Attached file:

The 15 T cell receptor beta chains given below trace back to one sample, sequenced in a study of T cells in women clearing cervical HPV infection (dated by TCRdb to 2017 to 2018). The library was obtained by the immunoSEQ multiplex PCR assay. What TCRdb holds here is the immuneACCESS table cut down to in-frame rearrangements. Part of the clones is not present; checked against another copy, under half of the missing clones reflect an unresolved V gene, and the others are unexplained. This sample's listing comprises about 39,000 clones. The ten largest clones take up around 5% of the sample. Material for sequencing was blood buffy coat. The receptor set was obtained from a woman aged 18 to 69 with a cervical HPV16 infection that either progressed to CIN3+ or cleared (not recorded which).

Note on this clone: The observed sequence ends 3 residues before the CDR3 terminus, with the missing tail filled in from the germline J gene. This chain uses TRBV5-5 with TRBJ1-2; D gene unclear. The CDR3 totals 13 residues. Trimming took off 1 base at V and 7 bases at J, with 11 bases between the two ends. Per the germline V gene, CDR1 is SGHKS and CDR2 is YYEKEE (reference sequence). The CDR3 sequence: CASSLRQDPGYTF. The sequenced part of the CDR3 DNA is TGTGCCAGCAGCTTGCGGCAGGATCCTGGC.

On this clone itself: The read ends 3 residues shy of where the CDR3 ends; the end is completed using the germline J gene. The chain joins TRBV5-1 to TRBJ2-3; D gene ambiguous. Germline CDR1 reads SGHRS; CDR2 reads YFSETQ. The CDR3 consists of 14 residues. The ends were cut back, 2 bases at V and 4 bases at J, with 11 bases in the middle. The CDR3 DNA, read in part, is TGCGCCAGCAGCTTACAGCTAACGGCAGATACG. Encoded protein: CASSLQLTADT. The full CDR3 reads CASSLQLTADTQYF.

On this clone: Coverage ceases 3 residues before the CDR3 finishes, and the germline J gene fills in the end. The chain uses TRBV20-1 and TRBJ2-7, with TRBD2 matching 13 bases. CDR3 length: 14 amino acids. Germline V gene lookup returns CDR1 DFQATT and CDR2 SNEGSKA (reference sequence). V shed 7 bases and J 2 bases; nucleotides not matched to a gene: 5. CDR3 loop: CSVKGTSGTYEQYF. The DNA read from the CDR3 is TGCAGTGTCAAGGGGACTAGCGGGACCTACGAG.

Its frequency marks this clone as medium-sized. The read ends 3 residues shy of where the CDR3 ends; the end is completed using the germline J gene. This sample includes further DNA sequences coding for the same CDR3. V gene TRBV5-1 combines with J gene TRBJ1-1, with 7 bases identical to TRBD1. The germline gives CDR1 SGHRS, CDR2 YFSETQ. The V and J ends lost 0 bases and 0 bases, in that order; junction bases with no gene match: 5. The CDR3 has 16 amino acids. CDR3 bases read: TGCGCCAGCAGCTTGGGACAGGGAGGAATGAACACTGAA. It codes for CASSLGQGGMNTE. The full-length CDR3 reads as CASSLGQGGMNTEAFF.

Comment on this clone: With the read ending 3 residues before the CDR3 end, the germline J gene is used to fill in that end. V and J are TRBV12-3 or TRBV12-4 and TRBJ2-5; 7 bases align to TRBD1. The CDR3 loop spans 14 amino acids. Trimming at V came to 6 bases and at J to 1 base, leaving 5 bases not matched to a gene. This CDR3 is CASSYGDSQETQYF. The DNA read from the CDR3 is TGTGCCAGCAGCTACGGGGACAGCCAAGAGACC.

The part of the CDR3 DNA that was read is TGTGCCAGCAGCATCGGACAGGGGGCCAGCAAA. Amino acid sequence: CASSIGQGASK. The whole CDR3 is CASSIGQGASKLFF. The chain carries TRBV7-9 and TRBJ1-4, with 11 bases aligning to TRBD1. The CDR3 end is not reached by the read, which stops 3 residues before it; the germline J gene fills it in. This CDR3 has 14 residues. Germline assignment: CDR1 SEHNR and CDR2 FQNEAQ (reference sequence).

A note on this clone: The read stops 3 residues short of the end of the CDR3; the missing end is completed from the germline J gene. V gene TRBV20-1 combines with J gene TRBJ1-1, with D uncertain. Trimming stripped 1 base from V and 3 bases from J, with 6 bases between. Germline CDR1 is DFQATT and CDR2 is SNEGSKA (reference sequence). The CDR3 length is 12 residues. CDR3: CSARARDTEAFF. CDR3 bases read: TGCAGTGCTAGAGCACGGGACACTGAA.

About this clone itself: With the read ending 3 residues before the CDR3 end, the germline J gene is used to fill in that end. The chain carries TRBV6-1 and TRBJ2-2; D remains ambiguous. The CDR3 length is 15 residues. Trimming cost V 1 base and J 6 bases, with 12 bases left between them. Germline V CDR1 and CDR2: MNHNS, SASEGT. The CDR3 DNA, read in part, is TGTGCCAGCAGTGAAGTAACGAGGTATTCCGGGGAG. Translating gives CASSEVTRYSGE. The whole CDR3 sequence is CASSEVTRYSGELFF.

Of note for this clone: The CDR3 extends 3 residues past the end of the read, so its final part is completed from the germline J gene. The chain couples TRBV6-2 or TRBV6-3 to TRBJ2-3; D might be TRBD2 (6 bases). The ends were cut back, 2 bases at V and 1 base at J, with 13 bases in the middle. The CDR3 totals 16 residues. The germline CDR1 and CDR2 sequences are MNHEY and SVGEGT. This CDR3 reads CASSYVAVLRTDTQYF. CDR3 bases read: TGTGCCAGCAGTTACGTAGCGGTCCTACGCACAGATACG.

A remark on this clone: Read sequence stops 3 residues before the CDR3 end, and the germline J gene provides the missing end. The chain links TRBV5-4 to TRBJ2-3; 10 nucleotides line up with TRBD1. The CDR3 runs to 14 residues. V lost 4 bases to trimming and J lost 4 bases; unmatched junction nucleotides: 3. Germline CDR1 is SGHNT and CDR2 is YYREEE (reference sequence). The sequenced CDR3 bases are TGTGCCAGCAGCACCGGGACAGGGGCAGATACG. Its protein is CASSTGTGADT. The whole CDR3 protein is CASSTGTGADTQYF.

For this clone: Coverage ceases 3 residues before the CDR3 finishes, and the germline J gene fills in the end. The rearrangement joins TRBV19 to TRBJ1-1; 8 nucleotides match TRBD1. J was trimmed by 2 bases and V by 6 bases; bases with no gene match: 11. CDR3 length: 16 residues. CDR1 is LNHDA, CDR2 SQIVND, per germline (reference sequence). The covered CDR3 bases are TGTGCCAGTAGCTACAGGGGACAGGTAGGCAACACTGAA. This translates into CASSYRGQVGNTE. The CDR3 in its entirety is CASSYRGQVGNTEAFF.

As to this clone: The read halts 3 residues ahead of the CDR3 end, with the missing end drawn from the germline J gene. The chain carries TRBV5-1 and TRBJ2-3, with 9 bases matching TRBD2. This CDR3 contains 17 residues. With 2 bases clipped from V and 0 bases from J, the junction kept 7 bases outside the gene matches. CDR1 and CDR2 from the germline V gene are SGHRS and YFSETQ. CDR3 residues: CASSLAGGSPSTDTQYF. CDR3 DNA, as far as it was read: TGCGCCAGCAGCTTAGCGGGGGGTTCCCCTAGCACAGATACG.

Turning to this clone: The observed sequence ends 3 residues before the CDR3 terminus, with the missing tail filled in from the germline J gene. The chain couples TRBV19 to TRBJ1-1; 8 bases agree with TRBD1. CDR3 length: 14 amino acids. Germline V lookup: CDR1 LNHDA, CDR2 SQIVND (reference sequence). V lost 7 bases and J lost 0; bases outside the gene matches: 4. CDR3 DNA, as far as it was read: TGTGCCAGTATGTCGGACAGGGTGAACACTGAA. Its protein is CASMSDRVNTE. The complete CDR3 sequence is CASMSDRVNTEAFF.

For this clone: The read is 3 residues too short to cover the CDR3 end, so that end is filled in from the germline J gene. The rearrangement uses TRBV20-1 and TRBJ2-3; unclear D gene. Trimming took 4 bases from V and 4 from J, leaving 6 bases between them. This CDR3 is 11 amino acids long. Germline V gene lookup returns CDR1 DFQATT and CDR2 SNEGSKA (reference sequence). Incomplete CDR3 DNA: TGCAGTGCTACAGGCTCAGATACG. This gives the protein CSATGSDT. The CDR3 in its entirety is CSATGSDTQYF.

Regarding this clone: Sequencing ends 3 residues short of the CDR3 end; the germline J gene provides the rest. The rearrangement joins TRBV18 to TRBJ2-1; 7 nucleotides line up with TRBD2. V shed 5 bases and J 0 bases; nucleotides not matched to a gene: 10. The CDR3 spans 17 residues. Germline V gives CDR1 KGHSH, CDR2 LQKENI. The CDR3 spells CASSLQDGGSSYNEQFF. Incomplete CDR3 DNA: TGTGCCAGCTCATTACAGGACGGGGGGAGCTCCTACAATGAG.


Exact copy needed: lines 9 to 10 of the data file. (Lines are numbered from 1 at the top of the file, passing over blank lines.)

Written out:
About this clone itself: With the read ending 3 residues before the CDR3 end, the germline J gene is used to fill in that end. The chain carries TRBV6-1 and TRBJ2-2; D remains ambiguous. The CDR3 length is 15 residues. Trimming cost V 1 base and J 6 bases, with 12 bases left between them. Germline V CDR1 and CDR2: MNHNS, SASEGT. The CDR3 DNA, read in part, is TGTGCCAGCAGTGAAGTAACGAGGTATTCCGGGGAG. Translating gives CASSEVTRYSGE. The whole CDR3 sequence is CASSEVTRYSGELFF.

Of note for this clone: The CDR3 extends 3 residues past the end of the read, so its final part is completed from the germline J gene. The chain couples TRBV6-2 or TRBV6-3 to TRBJ2-3; D might be TRBD2 (6 bases). The ends were cut back, 2 bases at V and 1 base at J, with 13 bases in the middle. The CDR3 totals 16 residues. The germline CDR1 and CDR2 sequences are MNHEY and SVGEGT. This CDR3 reads CASSYVAVLRTDTQYF. CDR3 bases read: TGTGCCAGCAGTTACGTAGCGGTCCTACGCACAGATACG.